Monday, April 13, 2009

Five legal job trends emerging from current recession that might become permanent is predicting that five trends to emerge from the present legal job market might become permanent after the current woes are behind us- and some of them are not good news for law grads.

Here are the predictions:

1.  Law schools need to get more serious about training students to actually practice law.    

There['s going to be] enormous pressure on law schools to place their graduates in paying jobs. The recession has dramatically impacted their ability to do so, as even the best and brightest are finding it difficult to land jobs, especially at customary high-salary levels in some of the country's most prestigious firms.

Their inability to find such jobs has more than a trickle-down effect -- it may be a flood -- on students in the middle and bottom of the class. Some of these students may now be competing against top-tier students for slots with midsize and small firms and other organizations, which rarely happened in the past.

The pressure will be on law schools to better prepare their students to more quickly hit the ground running after graduation. While this may mean offering more clinical and practicum types of programs, they likely will have to go much further. All those schools that have eschewed offering business of law type of courses as being too unseemly (for example, on business development and the economics of practice), may have to alter that philosophy -- and quickly. It will be incumbent on them to show that $150,000 or more that is spent on an education will (assuming a student does well) actually result in that student finding a good paying job after graduation.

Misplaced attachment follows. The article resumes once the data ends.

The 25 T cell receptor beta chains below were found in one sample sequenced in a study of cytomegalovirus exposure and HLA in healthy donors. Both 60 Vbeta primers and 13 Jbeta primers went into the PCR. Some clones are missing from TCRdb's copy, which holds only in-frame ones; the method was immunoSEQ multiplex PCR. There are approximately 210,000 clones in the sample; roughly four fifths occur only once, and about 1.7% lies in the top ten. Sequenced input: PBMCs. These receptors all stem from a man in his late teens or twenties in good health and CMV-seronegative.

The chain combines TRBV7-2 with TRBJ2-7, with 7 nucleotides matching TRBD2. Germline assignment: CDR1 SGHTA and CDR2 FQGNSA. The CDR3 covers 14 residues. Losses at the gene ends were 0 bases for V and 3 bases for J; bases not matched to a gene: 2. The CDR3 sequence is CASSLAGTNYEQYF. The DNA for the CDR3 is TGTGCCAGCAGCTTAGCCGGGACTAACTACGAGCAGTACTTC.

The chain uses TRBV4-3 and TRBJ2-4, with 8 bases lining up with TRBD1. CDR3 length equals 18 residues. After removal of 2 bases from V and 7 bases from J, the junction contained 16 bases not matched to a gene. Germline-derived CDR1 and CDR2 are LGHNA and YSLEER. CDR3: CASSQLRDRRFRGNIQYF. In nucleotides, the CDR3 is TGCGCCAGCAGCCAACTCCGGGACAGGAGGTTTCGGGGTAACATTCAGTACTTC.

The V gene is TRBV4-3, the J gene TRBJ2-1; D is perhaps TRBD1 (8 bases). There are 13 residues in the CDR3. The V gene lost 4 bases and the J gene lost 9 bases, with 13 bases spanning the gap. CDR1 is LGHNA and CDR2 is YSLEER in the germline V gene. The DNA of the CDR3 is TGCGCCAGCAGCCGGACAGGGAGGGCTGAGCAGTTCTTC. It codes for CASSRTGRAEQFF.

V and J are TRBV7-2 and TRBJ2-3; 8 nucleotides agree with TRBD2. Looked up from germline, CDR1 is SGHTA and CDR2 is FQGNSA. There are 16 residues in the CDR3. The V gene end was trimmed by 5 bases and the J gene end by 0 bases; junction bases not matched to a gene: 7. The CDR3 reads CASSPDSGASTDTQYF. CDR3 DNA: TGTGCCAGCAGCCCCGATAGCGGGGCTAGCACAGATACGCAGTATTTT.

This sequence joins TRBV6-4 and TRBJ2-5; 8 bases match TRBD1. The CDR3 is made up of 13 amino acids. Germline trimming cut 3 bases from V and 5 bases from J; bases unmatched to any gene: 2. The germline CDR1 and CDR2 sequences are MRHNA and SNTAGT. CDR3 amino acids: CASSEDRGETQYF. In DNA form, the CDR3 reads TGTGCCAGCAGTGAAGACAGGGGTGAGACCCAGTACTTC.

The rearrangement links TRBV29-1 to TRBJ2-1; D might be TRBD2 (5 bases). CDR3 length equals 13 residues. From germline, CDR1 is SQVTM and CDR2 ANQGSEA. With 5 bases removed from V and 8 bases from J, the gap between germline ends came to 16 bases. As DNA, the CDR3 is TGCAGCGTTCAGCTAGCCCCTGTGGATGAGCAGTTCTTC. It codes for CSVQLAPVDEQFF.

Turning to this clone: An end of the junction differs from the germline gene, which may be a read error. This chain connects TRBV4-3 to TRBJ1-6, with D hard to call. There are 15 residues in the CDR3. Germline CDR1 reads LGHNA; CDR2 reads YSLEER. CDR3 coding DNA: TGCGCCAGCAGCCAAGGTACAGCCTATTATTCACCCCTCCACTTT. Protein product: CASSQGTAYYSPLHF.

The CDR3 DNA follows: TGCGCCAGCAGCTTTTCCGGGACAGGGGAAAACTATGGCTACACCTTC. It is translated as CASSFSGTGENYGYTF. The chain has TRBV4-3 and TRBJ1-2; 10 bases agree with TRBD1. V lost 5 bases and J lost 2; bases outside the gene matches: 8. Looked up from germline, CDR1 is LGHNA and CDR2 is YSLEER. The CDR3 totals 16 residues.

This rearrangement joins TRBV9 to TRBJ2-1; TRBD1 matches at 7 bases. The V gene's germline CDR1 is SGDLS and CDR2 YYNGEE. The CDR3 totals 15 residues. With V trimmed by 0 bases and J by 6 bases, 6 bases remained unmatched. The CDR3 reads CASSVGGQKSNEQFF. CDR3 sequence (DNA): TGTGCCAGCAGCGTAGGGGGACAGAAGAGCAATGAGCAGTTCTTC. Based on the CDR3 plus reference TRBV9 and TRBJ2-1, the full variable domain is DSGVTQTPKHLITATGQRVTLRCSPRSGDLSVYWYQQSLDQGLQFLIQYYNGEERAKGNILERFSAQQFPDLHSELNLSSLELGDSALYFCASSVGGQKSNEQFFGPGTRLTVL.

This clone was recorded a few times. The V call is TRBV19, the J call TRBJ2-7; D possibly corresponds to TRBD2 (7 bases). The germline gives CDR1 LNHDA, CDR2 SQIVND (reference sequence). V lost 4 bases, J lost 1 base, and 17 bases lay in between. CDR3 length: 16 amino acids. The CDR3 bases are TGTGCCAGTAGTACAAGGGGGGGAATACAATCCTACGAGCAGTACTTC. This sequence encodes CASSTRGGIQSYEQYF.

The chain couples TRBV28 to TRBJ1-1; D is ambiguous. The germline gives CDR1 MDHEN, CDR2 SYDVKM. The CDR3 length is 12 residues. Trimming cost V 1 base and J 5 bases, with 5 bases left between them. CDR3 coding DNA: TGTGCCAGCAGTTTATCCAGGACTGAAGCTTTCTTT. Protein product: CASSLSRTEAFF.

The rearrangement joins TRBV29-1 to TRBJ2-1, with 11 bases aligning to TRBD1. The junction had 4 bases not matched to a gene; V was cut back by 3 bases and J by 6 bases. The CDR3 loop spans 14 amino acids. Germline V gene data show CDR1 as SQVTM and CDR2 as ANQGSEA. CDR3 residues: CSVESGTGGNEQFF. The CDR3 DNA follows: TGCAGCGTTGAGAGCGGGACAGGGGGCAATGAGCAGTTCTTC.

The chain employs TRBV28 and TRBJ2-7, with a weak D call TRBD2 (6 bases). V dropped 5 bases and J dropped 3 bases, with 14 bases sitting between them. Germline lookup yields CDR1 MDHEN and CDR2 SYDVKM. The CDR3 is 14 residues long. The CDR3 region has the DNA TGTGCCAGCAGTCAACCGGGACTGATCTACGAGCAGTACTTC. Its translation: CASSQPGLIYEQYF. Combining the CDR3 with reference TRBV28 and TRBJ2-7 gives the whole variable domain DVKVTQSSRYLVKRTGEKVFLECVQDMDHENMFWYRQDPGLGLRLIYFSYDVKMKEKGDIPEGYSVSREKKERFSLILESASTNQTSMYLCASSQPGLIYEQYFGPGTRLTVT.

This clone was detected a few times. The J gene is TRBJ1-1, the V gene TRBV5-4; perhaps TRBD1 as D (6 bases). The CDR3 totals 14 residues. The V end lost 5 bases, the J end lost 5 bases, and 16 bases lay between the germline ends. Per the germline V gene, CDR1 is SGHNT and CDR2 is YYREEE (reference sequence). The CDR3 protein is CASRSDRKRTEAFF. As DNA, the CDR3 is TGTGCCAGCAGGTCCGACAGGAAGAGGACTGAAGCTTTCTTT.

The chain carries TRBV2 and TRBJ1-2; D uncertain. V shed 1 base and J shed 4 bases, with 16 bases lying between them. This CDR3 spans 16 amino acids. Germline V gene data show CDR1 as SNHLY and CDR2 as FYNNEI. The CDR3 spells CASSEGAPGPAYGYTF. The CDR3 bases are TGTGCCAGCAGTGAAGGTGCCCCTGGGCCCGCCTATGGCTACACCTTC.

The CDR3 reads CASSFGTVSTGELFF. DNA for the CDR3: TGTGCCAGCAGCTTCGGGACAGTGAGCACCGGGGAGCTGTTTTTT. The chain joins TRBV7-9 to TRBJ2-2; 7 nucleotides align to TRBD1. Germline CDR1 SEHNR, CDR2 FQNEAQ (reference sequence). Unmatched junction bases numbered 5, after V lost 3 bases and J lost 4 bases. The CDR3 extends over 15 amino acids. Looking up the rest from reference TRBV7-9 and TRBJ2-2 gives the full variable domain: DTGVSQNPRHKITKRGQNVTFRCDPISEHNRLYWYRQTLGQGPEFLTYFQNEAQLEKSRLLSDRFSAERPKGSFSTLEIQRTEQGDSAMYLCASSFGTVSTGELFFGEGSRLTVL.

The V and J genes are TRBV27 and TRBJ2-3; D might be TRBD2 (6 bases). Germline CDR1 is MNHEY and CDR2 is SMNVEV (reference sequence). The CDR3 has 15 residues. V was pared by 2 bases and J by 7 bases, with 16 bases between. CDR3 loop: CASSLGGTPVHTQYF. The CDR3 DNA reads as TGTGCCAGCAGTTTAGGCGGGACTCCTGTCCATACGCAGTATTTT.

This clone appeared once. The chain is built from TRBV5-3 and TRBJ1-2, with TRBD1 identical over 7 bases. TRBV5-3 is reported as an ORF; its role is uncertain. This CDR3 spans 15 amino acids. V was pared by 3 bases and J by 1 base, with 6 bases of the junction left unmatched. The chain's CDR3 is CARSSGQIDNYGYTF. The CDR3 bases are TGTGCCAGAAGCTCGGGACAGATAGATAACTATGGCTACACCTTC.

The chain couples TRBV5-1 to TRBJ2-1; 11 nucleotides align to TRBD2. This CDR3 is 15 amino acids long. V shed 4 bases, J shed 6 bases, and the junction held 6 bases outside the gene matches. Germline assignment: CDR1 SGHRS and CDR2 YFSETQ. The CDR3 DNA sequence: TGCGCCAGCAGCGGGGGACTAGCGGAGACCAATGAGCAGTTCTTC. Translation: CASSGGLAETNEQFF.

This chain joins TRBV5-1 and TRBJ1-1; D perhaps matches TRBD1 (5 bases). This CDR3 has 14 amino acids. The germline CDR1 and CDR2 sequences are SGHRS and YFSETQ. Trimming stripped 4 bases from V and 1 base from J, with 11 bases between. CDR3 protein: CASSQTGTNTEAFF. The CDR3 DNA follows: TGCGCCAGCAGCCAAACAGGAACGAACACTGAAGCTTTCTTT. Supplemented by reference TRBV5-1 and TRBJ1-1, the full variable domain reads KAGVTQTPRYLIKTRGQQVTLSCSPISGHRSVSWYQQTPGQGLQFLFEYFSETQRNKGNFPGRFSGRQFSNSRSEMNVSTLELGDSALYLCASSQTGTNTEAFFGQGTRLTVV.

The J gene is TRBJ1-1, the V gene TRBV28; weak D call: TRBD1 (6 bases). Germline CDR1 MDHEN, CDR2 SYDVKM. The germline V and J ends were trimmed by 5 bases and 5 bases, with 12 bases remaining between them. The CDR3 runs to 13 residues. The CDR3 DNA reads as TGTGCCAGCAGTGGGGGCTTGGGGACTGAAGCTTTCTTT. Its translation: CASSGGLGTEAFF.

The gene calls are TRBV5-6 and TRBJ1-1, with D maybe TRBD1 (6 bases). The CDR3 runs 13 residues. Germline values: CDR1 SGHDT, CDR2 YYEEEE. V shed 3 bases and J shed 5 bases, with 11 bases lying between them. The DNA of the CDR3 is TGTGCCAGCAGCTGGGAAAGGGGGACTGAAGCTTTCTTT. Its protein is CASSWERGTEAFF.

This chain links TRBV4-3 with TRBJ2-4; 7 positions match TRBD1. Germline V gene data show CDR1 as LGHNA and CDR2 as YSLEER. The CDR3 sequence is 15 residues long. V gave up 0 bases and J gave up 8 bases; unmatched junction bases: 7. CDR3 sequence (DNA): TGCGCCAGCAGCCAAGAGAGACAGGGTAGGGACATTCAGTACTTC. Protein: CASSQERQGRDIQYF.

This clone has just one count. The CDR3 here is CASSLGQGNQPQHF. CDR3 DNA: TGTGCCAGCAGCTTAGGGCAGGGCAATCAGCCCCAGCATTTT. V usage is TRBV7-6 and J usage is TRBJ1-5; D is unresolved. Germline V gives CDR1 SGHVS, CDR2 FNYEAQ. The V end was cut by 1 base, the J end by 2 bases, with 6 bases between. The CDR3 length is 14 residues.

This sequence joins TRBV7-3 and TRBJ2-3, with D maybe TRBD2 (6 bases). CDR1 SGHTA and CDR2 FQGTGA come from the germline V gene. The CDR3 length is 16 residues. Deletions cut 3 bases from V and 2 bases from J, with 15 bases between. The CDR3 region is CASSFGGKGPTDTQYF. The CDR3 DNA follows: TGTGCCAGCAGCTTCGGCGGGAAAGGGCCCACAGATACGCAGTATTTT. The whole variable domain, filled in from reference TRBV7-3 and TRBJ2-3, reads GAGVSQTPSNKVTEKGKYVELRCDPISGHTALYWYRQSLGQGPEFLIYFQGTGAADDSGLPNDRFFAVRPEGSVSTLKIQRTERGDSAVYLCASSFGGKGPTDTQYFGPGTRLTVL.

2.  The temporary strategy firms are using to save costs by delaying starts may become permanent.

Firms are feeling the heat from clients who object to essentially paying for the on-the-job training, especially at high rates, for lawyers who, albeit quite bright and talented, generally lack experience that justifies those fees.

That factor, when combined with the cost savings of not paying high first-year salaries (which is only exacerbated by the reality that most associates don't break even for their firms until their third or fourth year) is likely to lead firms to rethink [traditional Fall start dates] even after the economy eventually bounces back.

3.  Salaries will decline.

In the past, there always were firms that broke from the pack to raise salaries to help them land the best and brightest. Even if that happens in the future, which I think will be far less often, I expect fewer firms to follow the so-called leaders. As a result, I anticipate you may still see some outliers, but many more firms will likely keep salaries dampened because of their reluctance to match those high fliers.

4.  Small and midsize firms are where the action will be.

This will present an unprecedented opportunity for smaller and midsize firms to hire first-year lawyers who otherwise may have been out of their reach. The opportunity to work in solid firms, where one can receive a good paycheck (albeit not at the lofty levels of the past), receive good training, get excellent work and presumably practice in a nice environment, could be quite compelling.

5.  The Decline of Western Civilization (or at least the cushy summer associate program).

The costs of a summer program, particularly today, and presumably in the future, as attention to expenses will remain, weigh heavily in favor of ending or significantly scaling back these programs. Most firms pay summer associates a prorated weekly pay that is equivalent to what first-year lawyers earn. As those first-year salaries are under attack, how can a firm justify paying that same scale for clerks whose time is even less likely to ever be collected from more watchful clients?

Hat tip to

I am the scholarship dude.


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